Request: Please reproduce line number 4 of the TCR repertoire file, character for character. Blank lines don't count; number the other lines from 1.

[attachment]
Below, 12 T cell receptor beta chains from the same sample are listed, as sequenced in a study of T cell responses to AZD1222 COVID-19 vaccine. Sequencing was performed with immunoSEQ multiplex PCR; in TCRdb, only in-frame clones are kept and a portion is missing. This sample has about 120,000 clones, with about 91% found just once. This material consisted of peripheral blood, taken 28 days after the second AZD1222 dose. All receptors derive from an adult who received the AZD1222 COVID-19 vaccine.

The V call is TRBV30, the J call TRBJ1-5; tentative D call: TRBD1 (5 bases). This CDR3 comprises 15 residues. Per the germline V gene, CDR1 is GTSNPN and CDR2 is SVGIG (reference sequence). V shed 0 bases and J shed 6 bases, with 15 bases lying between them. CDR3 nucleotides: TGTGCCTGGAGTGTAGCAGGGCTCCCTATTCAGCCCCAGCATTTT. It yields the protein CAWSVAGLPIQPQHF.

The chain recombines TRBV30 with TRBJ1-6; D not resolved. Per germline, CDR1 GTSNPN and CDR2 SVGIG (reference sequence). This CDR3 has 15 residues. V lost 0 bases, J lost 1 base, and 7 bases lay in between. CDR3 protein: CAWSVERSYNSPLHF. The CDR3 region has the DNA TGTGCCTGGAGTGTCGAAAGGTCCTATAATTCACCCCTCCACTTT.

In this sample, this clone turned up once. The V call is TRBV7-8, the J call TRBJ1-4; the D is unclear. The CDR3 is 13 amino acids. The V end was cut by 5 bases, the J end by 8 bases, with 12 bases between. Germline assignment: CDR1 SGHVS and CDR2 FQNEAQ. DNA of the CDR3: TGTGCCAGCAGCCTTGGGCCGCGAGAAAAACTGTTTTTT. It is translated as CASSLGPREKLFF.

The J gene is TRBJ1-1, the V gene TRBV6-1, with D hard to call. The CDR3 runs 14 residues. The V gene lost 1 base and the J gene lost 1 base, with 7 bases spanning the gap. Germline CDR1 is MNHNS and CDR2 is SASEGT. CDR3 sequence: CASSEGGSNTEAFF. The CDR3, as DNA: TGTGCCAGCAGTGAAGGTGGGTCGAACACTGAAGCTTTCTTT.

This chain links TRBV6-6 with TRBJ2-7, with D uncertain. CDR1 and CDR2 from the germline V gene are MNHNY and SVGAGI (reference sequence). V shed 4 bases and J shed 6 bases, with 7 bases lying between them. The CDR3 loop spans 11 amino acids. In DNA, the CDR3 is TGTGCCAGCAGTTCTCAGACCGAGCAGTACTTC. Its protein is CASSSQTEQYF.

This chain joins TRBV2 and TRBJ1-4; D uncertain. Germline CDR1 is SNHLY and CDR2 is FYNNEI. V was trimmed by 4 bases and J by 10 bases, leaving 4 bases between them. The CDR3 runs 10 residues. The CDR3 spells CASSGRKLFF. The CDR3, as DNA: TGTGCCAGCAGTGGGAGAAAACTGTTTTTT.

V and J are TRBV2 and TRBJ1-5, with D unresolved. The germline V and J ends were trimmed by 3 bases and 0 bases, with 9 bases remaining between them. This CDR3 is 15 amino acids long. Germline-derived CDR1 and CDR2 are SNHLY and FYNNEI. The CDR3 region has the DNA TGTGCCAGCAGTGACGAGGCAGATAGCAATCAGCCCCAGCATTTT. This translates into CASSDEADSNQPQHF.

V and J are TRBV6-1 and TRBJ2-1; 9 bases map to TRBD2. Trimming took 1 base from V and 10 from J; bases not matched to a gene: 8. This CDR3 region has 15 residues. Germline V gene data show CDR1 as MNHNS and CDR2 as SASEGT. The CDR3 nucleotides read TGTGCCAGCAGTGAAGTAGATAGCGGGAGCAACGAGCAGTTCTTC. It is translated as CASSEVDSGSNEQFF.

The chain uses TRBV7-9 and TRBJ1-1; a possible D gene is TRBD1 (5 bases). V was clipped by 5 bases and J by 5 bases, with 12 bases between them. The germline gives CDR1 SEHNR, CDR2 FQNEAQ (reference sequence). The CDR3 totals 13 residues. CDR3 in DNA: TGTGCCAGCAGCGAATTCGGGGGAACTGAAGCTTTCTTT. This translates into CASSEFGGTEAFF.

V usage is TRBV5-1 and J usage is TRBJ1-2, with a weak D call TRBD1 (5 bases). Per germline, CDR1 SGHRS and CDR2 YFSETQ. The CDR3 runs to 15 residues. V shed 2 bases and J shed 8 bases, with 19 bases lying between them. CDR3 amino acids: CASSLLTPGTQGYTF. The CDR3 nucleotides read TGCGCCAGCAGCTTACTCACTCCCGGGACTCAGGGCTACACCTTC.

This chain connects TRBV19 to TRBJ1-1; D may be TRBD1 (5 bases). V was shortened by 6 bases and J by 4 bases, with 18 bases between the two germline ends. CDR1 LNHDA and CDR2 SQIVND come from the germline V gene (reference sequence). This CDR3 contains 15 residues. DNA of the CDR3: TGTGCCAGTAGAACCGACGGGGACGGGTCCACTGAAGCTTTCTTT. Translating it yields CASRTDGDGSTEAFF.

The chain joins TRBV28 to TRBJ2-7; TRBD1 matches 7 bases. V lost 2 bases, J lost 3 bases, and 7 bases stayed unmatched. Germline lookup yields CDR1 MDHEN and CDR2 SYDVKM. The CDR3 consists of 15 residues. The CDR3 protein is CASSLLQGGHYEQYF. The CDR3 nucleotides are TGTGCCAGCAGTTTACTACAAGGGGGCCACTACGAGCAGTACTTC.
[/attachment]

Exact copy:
In this sample, this clone turned up once. The V call is TRBV7-8, the J call TRBJ1-4; the D is unclear. The CDR3 is 13 amino acids. The V end was cut by 5 bases, the J end by 8 bases, with 12 bases between. Germline assignment: CDR1 SGHVS and CDR2 FQNEAQ. DNA of the CDR3: TGTGCCAGCAGCCTTGGGCCGCGAGAAAAACTGTTTTTT. It is translated as CASSLGPREKLFF.